For many volunteers at the Love Kitchen, finding the perfect words to describe its co-founders, Helen Ashe and Ellen Turner, can be tough.
"How you would describe Hellen and Ellen? I don't know. I don't have words for it. Just the love that they had for everybody. Nobody's a stranger. Everybody's welcome here. They certainly made us feel more than welcome,” volunteer Ray Hinkle said.
Hinkle said the twin sisters matched him up with his wife of 12 years, who’s also a volunteer at the Love Kitchen, by sneakily creating a committee so the two could meet each other.
"They've had a big impact on me. When I first came, they welcomed me with a hug, not a handshake. They called you baby. They did anything they could to help you,” kitchen manager Robert Kantowski said.
The sisters started the Love Kitchen almost exactly 32 years ago, on Feb. 14, 1986. The organization has grown from an effort to help dozens of people at a small church in East Tennessee to serving thousands of meals each week.
Ellen died in April 2015. Helen died Tuesday morning at the age of 89.
“We got so close-knit, it was like a family. And, that's the way it always was. They would always ask, 'why do you hug on your left side?' And, nobody could ever really guess it. They said, 'you hug on your left side because that's where your heart is at.' That's where their heart was. Their heart was the Love Kitchen,” Kantowski continued.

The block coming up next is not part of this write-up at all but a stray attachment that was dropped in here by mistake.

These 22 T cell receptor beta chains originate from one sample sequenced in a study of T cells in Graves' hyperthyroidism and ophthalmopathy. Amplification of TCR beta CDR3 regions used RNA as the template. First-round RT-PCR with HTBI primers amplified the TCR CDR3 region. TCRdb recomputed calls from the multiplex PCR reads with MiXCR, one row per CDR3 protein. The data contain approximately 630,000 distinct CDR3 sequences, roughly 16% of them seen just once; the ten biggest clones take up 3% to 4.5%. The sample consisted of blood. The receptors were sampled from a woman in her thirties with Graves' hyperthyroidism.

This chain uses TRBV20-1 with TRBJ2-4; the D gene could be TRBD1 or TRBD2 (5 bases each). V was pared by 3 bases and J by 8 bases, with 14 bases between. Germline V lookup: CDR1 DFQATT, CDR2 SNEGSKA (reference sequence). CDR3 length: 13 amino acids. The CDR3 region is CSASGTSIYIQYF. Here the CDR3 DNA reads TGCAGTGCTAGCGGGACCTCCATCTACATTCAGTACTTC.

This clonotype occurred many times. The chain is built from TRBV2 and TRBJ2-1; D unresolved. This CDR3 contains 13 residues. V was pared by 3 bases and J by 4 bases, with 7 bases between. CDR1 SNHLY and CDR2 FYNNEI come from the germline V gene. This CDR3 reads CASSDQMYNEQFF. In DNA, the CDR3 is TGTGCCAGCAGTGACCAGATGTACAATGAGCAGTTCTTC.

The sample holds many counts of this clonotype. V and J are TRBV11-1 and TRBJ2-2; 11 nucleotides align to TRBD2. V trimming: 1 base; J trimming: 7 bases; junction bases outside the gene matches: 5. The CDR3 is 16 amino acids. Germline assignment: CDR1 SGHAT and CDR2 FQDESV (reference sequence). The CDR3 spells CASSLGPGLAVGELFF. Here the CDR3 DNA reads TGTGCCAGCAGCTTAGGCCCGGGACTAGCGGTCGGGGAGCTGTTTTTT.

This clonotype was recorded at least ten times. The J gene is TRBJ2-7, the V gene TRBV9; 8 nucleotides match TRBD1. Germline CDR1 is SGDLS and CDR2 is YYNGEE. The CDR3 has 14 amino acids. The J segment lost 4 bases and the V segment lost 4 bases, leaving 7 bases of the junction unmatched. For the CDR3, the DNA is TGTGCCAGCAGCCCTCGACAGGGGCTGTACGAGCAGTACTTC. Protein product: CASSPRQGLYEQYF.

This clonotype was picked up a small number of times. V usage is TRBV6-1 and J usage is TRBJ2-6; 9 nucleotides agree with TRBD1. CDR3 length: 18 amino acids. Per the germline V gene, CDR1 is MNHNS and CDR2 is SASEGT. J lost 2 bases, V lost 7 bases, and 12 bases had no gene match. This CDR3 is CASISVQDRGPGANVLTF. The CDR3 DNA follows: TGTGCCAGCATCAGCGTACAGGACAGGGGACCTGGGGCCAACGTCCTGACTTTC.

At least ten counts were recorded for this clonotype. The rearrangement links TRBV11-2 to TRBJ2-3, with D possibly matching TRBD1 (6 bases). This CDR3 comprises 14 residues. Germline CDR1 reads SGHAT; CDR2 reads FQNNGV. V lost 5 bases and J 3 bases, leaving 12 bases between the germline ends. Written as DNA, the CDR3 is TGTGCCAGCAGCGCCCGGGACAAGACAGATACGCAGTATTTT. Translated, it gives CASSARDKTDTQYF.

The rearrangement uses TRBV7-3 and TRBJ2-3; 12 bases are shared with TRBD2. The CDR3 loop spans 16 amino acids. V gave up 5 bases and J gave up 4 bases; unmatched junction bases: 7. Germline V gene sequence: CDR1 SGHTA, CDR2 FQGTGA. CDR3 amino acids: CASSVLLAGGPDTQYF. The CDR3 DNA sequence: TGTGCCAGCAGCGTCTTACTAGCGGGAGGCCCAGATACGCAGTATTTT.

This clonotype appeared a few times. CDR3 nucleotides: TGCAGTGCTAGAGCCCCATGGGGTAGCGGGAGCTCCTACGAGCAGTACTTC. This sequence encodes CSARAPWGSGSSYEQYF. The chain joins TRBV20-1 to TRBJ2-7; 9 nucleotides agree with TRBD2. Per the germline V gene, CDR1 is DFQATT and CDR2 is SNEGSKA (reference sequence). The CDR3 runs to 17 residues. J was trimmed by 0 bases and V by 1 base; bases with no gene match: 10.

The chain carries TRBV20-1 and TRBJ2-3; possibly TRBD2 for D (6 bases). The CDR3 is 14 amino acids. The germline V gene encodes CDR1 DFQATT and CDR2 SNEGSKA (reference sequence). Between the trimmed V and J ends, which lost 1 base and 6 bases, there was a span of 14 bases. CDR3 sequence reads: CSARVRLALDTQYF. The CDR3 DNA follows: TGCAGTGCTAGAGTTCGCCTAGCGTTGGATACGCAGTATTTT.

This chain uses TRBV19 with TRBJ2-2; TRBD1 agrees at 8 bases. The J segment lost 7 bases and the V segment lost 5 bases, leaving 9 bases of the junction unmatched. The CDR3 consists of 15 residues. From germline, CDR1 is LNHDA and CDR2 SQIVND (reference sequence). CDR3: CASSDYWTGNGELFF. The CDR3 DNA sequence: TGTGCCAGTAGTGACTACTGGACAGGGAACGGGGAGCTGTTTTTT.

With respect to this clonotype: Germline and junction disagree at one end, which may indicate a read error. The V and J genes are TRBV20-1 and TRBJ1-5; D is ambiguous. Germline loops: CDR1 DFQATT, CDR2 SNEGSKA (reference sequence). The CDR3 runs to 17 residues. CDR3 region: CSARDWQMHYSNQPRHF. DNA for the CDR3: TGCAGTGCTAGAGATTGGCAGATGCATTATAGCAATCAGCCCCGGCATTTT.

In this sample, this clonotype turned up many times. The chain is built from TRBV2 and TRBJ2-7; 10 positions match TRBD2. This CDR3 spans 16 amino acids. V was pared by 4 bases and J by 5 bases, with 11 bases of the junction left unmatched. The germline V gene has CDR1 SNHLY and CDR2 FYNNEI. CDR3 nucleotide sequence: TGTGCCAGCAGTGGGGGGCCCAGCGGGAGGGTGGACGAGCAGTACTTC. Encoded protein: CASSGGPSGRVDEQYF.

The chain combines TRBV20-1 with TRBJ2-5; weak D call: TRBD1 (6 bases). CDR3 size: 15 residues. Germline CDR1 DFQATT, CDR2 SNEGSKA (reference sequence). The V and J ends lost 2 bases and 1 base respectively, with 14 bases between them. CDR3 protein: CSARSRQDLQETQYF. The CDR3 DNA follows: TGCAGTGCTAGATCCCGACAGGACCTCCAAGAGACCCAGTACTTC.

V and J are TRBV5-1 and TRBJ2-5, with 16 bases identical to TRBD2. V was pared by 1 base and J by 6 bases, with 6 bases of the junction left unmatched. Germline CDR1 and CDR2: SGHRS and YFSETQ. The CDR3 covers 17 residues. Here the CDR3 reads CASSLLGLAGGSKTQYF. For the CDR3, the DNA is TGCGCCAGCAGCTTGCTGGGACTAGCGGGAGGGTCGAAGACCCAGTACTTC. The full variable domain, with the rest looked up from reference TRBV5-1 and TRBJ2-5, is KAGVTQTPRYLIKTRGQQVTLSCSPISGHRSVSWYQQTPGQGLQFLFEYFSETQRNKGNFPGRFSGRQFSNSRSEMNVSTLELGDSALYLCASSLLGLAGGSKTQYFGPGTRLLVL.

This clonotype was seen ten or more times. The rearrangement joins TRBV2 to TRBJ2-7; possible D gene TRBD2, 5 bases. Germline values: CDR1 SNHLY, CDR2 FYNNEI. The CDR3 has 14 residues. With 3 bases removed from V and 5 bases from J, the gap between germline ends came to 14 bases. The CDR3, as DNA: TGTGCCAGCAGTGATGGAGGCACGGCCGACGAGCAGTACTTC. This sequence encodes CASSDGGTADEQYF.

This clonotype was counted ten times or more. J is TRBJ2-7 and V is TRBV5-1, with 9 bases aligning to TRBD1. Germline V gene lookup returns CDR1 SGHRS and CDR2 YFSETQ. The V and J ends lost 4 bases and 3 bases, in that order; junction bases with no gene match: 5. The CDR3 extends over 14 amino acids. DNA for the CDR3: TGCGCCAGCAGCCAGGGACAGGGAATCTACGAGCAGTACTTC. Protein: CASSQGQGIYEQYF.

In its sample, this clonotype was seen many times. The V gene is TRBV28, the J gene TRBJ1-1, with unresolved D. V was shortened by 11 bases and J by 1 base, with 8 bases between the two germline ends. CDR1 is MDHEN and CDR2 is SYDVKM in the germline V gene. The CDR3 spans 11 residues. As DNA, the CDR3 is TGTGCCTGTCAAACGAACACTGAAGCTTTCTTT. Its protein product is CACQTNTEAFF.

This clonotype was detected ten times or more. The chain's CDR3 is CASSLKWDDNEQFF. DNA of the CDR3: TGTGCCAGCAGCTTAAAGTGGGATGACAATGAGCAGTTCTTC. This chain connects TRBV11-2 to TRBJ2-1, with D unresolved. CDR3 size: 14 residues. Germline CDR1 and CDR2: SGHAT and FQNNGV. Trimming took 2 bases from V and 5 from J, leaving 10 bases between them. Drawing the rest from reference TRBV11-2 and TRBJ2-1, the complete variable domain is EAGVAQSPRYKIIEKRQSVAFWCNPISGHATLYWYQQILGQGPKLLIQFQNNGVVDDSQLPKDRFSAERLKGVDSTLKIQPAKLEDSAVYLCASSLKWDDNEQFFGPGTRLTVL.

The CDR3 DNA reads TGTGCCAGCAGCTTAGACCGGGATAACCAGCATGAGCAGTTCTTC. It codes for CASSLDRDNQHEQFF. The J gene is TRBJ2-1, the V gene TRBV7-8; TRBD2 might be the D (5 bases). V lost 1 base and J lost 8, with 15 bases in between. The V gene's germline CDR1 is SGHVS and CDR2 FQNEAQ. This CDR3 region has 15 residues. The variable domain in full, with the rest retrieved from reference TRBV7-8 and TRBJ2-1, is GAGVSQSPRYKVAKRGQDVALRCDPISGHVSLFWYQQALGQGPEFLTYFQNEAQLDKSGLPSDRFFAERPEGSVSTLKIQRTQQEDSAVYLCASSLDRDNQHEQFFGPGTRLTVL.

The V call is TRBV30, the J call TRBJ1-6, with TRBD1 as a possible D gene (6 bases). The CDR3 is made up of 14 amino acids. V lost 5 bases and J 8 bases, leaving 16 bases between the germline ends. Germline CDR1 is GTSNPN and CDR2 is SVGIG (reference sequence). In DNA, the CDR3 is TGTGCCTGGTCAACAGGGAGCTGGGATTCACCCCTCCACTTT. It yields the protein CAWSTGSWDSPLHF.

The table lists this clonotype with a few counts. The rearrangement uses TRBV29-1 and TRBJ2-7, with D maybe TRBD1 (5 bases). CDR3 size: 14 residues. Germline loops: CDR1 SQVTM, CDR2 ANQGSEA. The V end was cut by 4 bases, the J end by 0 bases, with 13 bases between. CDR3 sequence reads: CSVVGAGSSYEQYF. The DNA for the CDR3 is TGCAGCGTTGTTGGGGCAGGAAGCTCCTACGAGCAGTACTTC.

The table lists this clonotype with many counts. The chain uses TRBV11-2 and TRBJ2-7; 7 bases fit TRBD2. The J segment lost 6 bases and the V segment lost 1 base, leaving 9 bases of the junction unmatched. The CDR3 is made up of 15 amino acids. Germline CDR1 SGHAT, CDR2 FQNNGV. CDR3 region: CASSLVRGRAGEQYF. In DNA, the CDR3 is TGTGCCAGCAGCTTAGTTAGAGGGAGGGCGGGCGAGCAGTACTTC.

On Tuesday, just like any other Tuesday, volunteers gathered at the Love Kitchen to pack lunches that will be given to the hungry on Wednesday. The volunteers said they are determined to keep the sisters' legacy going.
Volunteer David Compton said the Love Kitchen has become a regular part of his life.
"The impact they have had on this community has just been tremendous. It's part of my life and my routine on Tuesdays now, to come down here and pack lunches,” Compton said.
"It's not just about someone doing good because they want to. It's because they saw a need for people who need to be feed, especially here in East Knoxville," volunteer Elder Wilson said, adding that he’s trying to instill the same values in his own seven-year-old twins.
"There are so many people who are homeless. They would open their doors and not look at their circumstances. They would look at them as individuals,” he said.